October 1, 2017

On Beacon Hill: Bowling for dollars

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Sam Doran / State House News Service

IT GURGLES: Gov. Charlie Baker explained the function of his gift, a gurgling cod pitcher, to Cabo Verde Prime Minister Jose Ulisses Correia e Silva Friday at the State House. Silva swung through Massachusetts this week and spent time in New Bedford after signing a new status of forces agreement with the U.S. government in Washington.

Recap and analysis of the week in local, state and federal government from State House News Service and Sun research.

BOSTON — Line ’em up and knock ’em down. That’s been the House’s approach to Gov. Charlie Baker’s budget vetoes since returning from summer recess.

But if Speaker Robert DeLeo was hoping to see the Senate quickly pick up the spare, he found that it might take them a few extra frames.

For the second straight week, House leaders put dozens of votes on the floor to override $9 million more in spending vetoes, bringing the amount of money Democrats are looking to pour back into the $39.4 billion state budget to $284 million.

Then it was the Senate’s turn.

But in their first session since late July, senators acted on only $25 million worth of overrides focused on statewide services and programs that help children [see story below]. It was less than half of what Sen. Karen Spilka said the Senate was prepared to consider restoring to the budget, and the voting came over the objection of Senate Republicans who urged just a little patience.

The release of September tax collection totals this week will color in a full quadrant of the fiscal year picture and give legislators a better idea of how their financial forecast is holding up — well, at least the revenue side of the equation.

“The current fiscal environment, specifically soft revenue collection reports to date, indicates there is no basis to support the legislature’s decision to increase spending by $284 million,” Baker scolded Thursday evening, powerless to stop the type of decisions that have exacerbated midyear budget cuts in each of the last two years.

Baker watched the override votes from Boston after continuing to wear out the shuttle flight path between Logan and Reagan National. The governor headed back to Washington – this time the White House – for a meeting of President Trump’s Commission on Combating Drug Addiction and the Opioid Crisis, led by New Jersey Gov. Chris Christie.

His path nearly crossed with U.S. Rep. Richard Neal, who was at the White House a day earlier as the ranking Democrat on the House Ways and Means Committee. Congressional leaders were there to discuss tax reform, but the bipartisan nature of the photo-op did not exactly buy the president or GOP leadership any rope with Democrats.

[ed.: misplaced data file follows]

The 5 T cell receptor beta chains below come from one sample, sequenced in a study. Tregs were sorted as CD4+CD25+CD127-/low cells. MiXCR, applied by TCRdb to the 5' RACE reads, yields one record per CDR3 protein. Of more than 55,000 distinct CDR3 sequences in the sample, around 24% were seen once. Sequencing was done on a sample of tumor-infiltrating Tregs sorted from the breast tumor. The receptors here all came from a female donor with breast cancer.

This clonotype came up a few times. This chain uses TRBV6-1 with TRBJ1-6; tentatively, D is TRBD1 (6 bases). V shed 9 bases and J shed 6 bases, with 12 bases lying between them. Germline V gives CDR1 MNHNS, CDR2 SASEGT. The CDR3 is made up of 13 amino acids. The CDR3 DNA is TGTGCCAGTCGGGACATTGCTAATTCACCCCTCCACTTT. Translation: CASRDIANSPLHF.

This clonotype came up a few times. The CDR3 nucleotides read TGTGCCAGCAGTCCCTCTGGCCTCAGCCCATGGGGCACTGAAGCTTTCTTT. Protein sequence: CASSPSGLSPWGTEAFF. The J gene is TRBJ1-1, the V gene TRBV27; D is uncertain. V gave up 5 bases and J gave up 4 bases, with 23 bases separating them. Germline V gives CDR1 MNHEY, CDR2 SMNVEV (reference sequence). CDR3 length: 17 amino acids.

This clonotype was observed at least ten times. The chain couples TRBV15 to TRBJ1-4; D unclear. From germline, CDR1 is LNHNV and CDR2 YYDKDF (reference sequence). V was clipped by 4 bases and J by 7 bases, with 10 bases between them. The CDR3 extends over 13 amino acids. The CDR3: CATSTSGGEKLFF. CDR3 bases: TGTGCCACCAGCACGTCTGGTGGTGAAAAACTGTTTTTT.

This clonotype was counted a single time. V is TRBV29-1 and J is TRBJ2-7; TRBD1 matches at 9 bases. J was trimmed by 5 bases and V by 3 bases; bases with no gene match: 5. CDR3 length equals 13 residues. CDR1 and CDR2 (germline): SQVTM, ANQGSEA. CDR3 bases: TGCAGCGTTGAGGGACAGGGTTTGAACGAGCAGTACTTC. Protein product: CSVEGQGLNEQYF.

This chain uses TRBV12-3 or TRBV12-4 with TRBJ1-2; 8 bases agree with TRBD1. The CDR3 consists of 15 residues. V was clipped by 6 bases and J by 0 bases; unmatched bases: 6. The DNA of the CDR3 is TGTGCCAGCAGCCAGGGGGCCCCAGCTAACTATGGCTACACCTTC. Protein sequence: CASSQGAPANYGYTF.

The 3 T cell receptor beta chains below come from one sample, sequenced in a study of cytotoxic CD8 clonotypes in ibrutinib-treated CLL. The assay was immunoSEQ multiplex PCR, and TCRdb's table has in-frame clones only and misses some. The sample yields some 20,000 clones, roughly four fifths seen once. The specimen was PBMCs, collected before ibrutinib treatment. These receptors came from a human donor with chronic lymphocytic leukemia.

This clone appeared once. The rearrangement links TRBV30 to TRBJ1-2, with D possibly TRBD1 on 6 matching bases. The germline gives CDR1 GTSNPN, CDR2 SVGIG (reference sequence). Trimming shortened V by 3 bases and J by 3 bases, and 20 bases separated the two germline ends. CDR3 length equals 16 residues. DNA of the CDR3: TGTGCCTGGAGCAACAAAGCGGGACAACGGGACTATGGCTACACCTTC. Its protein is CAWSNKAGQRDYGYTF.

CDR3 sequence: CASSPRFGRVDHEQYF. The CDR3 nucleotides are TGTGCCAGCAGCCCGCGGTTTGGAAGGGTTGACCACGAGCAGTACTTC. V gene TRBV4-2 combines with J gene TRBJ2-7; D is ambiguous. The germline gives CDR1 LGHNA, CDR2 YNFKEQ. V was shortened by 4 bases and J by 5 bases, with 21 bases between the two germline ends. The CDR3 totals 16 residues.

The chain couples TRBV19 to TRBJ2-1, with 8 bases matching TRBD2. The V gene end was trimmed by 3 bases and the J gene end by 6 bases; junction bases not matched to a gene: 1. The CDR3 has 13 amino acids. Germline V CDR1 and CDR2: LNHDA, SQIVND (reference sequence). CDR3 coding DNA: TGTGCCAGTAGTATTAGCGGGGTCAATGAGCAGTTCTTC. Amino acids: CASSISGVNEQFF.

Flickr / Ben Wikler

U.S. Sen. Elizabeth Warren

Neal, along with U.S. Sen. Elizabeth Warren and others from their party, blasted the GOP tax reform framework as a trickle-down economic plan geared toward helping the wealthy, despite the White House casting it as middle-class tax relief.

In Massachusetts, leaders – Baker included – seized on the proposed elimination of state and local tax payment deductions as a particularly egregious simplification of the tax code.

That change would particularly hurt Bay State residents, they said, because they earn more than workers in many places around the country and pay higher income and property taxes that can be used to lower their federal tax burden.

Trump’s tax plan also proposed to eliminate the federal estate tax, a levy that got some attention at the state level as well last week. Rep. Shawn Dooley has proposed to raise the $1 million threshold for the Massachusetts estate tax at one of several hearings last week that put the State House in a morbid mood.

Despite the rejection by voters in 2012 of the concept of helping the terminally ill end their own lives, legislative proposals to revive the debate live on, even if their chances of resurrection seem remote.

Matters of life of death were also never far from mind for those with family in Puerto Rico, where water, food and medicine shortages continue to cause grave concern in a state with one of the top five populations of people from the Caribbean island in the country.

The devastation in Puerto Rico from the one-two punch of hurricanes Irma and Maria continued to influence both policy and politics, as Baker took steps to assure the community and his critics that Massachusetts stood ready to assist in any way possible [see video below].

— Matt Murphy

ALSO ON THE AGENDA

  • With another break looming, lawmakers about to buckle down?
  • McGovern on SNAP, Baker on WPD
  • Worcester awarded state recycling grant
  • Watch: Baker, Sanchez on Puerto Rico aid
  • Senate restores $25 million in Baker budget vetoes


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